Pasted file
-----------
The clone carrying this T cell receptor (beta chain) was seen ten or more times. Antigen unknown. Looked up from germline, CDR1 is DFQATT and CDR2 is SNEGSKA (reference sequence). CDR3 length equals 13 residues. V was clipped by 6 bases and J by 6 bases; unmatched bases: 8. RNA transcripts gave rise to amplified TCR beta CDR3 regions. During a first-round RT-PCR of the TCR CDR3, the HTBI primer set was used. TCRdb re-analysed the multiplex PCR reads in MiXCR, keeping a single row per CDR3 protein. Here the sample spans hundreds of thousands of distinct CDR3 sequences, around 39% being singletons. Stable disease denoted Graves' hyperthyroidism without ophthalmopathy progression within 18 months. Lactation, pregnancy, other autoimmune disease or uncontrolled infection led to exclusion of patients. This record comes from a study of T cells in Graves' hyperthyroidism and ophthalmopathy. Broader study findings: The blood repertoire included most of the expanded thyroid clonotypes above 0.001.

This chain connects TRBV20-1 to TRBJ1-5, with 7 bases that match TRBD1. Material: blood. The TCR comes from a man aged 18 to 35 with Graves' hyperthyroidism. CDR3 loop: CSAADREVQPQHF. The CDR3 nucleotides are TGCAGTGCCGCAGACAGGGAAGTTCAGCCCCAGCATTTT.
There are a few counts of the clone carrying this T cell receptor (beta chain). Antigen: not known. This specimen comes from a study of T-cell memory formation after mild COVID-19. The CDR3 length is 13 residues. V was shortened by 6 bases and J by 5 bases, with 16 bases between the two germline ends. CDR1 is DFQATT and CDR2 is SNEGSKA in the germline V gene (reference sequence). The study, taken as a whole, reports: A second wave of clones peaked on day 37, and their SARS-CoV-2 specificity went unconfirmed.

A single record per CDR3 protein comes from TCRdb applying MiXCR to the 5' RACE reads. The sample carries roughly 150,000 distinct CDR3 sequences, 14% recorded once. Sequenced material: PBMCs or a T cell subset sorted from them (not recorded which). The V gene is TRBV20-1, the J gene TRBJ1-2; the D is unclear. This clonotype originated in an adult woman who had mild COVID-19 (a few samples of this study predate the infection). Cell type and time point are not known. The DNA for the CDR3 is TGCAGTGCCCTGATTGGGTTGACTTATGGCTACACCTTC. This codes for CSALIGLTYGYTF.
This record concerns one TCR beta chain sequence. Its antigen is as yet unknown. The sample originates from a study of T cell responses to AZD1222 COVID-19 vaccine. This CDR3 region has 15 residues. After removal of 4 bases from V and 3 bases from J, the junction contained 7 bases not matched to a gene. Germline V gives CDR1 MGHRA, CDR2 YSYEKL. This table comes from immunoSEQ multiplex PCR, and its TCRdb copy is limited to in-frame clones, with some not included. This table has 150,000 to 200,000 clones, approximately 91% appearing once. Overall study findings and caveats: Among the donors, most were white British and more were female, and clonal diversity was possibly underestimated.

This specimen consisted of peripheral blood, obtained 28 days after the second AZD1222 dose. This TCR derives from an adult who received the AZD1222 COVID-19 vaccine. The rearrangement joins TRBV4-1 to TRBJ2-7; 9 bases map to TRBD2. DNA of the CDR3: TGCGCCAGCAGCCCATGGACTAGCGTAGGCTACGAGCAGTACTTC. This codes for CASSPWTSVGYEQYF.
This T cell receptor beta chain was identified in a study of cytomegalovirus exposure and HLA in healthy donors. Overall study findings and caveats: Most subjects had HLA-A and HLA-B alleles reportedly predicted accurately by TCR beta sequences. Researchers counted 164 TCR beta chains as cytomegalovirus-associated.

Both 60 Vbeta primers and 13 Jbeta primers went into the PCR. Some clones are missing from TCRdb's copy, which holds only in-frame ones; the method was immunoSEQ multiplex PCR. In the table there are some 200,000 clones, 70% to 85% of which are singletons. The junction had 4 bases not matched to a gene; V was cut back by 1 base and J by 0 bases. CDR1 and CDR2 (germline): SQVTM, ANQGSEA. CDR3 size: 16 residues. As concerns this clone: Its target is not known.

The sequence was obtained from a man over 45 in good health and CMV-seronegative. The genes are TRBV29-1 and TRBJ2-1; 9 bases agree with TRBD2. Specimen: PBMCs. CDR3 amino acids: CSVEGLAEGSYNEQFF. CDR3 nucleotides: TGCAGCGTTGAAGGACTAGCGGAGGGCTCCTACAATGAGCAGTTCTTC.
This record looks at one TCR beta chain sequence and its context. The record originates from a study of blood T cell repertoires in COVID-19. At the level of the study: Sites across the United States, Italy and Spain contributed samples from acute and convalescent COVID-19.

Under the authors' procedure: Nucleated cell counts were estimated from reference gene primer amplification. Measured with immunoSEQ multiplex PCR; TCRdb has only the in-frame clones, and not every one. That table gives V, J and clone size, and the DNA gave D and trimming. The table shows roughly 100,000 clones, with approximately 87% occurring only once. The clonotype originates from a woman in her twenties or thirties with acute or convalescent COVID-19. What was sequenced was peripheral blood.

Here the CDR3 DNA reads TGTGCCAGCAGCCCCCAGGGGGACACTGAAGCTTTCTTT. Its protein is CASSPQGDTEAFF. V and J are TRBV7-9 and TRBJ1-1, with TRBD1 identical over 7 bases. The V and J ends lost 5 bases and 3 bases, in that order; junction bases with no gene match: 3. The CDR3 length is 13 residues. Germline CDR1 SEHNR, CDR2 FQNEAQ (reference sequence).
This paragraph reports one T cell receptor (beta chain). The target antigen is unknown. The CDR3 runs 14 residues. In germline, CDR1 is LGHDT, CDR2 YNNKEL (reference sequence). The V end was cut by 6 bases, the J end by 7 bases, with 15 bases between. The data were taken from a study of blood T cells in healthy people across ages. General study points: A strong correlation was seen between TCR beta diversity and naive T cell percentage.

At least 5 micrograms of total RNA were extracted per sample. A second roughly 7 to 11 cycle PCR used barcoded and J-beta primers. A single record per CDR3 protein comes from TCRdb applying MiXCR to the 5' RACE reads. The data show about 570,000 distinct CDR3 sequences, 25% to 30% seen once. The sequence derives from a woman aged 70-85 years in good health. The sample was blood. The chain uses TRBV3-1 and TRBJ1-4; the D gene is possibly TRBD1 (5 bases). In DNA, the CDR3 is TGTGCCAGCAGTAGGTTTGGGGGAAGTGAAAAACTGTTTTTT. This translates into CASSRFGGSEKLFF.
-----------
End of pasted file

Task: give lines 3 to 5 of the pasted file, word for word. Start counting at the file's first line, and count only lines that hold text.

There are a few counts of the clone carrying this T cell receptor (beta chain). Antigen: not known. This specimen comes from a study of T-cell memory formation after mild COVID-19. The CDR3 length is 13 residues. V was shortened by 6 bases and J by 5 bases, with 16 bases between the two germline ends. CDR1 is DFQATT and CDR2 is SNEGSKA in the germline V gene (reference sequence). The study, taken as a whole, reports: A second wave of clones peaked on day 37, and their SARS-CoV-2 specificity went unconfirmed.

A single record per CDR3 protein comes from TCRdb applying MiXCR to the 5' RACE reads. The sample carries roughly 150,000 distinct CDR3 sequences, 14% recorded once. Sequenced material: PBMCs or a T cell subset sorted from them (not recorded which). The V gene is TRBV20-1, the J gene TRBJ1-2; the D is unclear. This clonotype originated in an adult woman who had mild COVID-19 (a few samples of this study predate the infection). Cell type and time point are not known. The DNA for the CDR3 is TGCAGTGCCCTGATTGGGTTGACTTATGGCTACACCTTC. This codes for CSALIGLTYGYTF.
This record concerns one TCR beta chain sequence. Its antigen is as yet unknown. The sample originates from a study of T cell responses to AZD1222 COVID-19 vaccine. This CDR3 region has 15 residues. After removal of 4 bases from V and 3 bases from J, the junction contained 7 bases not matched to a gene. Germline V gives CDR1 MGHRA, CDR2 YSYEKL. This table comes from immunoSEQ multiplex PCR, and its TCRdb copy is limited to in-frame clones, with some not included. This table has 150,000 to 200,000 clones, approximately 91% appearing once. Overall study findings and caveats: Among the donors, most were white British and more were female, and clonal diversity was possibly underestimated.